Album Review: Elimination - Of Gods & Beasts
Reviewed by Gareth Pugh
When I saw the name ‘Elimination’, I quite wrongly assumed the band was going to be an Overkill clone, churning out sub-par ‘Hello form the Gutter’ type songs. Sometimes it’s good to be wrong!
‘Elimination’ is an old-fashioned thrash band, hailing from our own fair isle, darkest Suffolk to be precise. I was surprised to find out the band has been around since 2007 and already have supported the likes of Forbidden, Accept, Evile and many more, and also have two full length albums and a few other E.P.s to their name, although this is the first new material released since 2011. The only surviving member from back then is vocalist (and now bassist as well) Neil Stevens, who has recruited two new guitarists, Leigh Rumsby and David Hill, to complete the revised line-up.
Comprising three brand new tracks, 'Of Gods and Beasts' is an impressive return for the east Anglian trio. The band cite Slayer, Kreator and Death as influences, but I also detected a subtle dash of NWOBHM, as there is a definite UK stamp to their sound, which is always a good thing to these ears. The band has obviously decided to concentrate on quality for 'Of Gods & Beasts' after being away from the limelight for nine years. Lead track ‘In the Name of Violence’ is a great way to reintroduce themselves, starting with a nice guitar squeal, the frack soon settle in to an lively riff progression, before Neil’s gruff, but still melodic, vocals carry the song forward, the chorus is an enjoyable shout along affair before the band slow things down around the 1.40 minute mark with a cool heavy riff and some more gang vocals, then a nice Slayeresque bit of speed, picks thing up before the opening riff propels you along to the end, great start. ‘The Return’ keeps the impetus going nicely, it’s a little slower than ‘In the name…’ but no less energetic, a powerful chord based riff leads into a more melodic refrain and again the chorus is very catchy without being obvious, and I really like the strong tuneful guitar solo section, where the band flex their musical muscles, with some very tasteful leads. Last track ‘What Have I Done’ introduces itself with a stuttering, muted riff which evolves throughout the song and continues the band’s love of melody, and there’s good use of tempos throughout this track that works really well, they certainly have taken their time to inject quality into all three tracks on this release, and there really is no substitute for quality.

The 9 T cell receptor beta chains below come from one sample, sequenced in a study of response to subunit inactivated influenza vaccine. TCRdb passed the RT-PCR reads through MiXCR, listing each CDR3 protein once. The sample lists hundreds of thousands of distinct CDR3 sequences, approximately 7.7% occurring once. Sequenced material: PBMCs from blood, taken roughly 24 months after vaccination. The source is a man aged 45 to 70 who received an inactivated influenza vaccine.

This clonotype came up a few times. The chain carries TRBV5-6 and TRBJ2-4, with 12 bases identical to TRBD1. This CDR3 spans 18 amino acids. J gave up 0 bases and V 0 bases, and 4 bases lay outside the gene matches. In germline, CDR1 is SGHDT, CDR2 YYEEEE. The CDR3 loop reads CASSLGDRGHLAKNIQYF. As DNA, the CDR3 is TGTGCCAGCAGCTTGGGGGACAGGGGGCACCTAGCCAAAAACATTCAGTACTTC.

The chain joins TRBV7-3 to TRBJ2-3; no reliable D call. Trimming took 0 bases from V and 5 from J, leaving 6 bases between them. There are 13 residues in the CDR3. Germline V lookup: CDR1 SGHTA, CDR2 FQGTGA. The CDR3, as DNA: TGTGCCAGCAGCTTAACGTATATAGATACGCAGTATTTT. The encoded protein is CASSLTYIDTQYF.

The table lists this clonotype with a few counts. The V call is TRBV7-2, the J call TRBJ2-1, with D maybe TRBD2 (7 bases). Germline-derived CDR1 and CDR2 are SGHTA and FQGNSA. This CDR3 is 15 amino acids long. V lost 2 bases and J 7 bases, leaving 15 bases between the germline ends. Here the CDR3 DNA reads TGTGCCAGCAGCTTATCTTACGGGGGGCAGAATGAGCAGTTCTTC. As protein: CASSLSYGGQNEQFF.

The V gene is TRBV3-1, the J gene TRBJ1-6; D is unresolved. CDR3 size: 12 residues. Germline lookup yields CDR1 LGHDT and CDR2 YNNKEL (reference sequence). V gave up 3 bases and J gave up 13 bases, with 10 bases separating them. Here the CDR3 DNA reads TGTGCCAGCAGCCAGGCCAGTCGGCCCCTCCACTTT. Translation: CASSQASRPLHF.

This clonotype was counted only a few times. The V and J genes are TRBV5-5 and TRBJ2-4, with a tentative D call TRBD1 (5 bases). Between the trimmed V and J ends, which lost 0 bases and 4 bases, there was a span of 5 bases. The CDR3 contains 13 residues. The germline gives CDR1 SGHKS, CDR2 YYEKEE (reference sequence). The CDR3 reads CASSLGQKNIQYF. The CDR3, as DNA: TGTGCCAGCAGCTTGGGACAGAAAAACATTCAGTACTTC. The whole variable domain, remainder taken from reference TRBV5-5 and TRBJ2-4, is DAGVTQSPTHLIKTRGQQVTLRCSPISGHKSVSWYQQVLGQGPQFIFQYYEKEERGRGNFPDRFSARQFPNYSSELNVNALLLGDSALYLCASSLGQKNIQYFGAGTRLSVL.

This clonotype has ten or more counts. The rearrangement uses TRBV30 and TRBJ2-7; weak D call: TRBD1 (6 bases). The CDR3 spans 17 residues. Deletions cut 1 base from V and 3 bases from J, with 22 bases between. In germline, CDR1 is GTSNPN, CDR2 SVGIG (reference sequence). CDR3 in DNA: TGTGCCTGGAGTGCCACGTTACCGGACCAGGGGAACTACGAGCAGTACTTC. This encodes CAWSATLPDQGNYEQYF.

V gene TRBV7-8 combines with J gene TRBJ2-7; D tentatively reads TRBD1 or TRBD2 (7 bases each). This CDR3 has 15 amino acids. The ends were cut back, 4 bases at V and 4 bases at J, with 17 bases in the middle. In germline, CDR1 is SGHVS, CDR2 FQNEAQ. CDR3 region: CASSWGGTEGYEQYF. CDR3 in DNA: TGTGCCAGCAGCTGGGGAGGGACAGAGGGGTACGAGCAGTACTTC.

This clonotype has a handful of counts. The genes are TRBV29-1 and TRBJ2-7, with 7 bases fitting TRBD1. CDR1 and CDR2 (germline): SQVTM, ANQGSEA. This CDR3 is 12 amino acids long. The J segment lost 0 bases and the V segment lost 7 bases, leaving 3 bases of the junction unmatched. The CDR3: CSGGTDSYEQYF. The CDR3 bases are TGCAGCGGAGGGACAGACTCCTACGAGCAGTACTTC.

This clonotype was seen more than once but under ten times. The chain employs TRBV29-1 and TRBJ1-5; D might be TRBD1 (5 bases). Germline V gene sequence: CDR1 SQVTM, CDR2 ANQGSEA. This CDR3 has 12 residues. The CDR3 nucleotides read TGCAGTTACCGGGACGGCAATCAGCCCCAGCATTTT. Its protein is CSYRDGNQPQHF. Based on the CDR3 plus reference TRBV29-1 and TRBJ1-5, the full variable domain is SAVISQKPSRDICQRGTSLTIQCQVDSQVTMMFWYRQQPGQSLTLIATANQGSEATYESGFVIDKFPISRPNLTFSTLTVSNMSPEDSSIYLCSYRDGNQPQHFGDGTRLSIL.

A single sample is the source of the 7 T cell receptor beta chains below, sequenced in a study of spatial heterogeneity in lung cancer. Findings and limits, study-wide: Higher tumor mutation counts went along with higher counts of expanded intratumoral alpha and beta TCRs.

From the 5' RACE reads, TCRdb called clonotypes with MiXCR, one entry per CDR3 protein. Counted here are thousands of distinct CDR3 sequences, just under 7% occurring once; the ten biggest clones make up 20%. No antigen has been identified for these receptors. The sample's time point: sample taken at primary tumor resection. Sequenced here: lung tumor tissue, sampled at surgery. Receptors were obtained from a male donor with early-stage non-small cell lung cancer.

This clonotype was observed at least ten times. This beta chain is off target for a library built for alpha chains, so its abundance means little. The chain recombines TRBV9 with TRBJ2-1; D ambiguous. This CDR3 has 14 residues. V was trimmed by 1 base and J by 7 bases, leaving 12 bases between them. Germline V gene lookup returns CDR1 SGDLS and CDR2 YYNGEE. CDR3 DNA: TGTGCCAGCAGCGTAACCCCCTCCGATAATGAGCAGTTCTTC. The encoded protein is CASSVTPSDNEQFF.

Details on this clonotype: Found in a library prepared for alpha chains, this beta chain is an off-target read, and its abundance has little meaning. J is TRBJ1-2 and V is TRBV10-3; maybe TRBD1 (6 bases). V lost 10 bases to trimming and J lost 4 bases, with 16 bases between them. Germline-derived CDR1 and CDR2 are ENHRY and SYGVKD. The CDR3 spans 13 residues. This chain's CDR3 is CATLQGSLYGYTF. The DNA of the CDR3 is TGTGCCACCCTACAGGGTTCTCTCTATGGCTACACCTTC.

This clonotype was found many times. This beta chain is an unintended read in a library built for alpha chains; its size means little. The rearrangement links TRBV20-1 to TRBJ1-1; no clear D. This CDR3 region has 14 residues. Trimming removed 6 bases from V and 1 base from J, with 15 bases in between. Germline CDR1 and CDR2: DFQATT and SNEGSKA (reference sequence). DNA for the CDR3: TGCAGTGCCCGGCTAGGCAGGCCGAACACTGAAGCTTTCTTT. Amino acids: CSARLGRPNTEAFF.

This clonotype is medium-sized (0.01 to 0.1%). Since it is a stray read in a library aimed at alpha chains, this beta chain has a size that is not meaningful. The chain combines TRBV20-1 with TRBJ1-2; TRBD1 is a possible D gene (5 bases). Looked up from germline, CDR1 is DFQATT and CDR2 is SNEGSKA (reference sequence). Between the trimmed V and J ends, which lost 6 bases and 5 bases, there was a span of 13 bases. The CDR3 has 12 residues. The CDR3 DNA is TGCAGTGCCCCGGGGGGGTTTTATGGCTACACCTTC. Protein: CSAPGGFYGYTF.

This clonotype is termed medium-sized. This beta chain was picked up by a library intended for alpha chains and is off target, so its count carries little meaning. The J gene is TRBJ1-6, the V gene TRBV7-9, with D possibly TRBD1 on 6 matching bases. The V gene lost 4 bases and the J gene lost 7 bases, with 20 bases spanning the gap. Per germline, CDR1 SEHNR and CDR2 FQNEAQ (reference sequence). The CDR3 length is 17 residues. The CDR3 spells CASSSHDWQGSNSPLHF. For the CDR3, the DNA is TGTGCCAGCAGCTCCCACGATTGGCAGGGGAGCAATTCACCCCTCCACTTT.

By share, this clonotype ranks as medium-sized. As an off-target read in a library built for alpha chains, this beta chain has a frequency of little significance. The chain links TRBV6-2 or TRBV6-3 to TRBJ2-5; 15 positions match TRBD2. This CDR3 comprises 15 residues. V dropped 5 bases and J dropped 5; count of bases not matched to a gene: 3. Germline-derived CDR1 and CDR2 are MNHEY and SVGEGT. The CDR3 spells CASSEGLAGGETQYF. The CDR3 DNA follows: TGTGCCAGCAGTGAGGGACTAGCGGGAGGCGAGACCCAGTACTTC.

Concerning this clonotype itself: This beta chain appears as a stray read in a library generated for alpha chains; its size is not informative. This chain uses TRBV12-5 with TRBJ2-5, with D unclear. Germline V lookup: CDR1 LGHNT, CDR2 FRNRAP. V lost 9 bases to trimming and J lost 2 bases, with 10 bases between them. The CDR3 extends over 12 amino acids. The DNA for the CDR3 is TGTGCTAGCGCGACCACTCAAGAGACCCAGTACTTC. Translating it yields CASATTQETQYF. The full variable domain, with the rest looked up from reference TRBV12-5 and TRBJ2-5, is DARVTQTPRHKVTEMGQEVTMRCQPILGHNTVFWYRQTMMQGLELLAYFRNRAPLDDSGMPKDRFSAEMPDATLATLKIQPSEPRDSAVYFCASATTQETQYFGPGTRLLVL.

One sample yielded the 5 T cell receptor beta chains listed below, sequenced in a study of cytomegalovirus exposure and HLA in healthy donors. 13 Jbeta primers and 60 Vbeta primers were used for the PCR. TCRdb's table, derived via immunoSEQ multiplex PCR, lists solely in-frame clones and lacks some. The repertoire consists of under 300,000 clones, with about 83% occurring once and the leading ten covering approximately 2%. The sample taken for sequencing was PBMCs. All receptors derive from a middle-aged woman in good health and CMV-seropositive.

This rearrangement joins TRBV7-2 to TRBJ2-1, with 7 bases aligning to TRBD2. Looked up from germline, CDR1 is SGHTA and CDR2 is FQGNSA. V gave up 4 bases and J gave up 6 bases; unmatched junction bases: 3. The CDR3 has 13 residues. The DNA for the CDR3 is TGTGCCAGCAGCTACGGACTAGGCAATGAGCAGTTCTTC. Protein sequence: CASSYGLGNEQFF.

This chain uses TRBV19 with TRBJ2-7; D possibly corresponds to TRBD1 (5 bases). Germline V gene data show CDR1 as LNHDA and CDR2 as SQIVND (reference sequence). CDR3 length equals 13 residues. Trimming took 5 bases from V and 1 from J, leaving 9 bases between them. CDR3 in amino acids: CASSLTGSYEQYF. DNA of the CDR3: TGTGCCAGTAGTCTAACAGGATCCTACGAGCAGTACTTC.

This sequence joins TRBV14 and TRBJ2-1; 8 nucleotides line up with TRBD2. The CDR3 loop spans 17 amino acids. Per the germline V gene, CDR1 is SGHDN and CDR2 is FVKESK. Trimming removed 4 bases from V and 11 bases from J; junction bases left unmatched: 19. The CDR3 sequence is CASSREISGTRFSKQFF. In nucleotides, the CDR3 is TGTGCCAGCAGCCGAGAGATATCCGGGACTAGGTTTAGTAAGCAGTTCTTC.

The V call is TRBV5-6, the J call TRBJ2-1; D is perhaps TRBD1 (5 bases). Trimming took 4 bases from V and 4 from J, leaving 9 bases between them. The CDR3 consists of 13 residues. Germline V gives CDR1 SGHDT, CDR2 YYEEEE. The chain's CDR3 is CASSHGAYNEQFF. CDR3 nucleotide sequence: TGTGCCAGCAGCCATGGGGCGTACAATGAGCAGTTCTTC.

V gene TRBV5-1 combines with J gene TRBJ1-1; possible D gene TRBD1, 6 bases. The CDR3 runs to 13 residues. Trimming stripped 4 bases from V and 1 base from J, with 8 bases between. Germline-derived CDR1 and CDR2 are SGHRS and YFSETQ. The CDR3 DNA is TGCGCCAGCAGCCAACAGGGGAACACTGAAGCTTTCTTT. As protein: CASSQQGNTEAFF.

Production wise the sound is very well balanced, the guitar has a nice crunch and bite to it, and the drums sound nice and full, the bass is perhaps a little hidden, but that’s no real surprise in this genre, but does its job adequately. I don’t know if ‘Of Gods and Beasts’, is the precursor for another full length, or if the band is just dipping their toes back into the scene. I certainly hope there is more material in the pipeline, and that this comeback E.P. manages to get the momentum back that the band obviously had previously. Until then I have a back catalogue to explore. Definitely recommended.
Elimination release 'Of Gods & Beasts' on August 7th.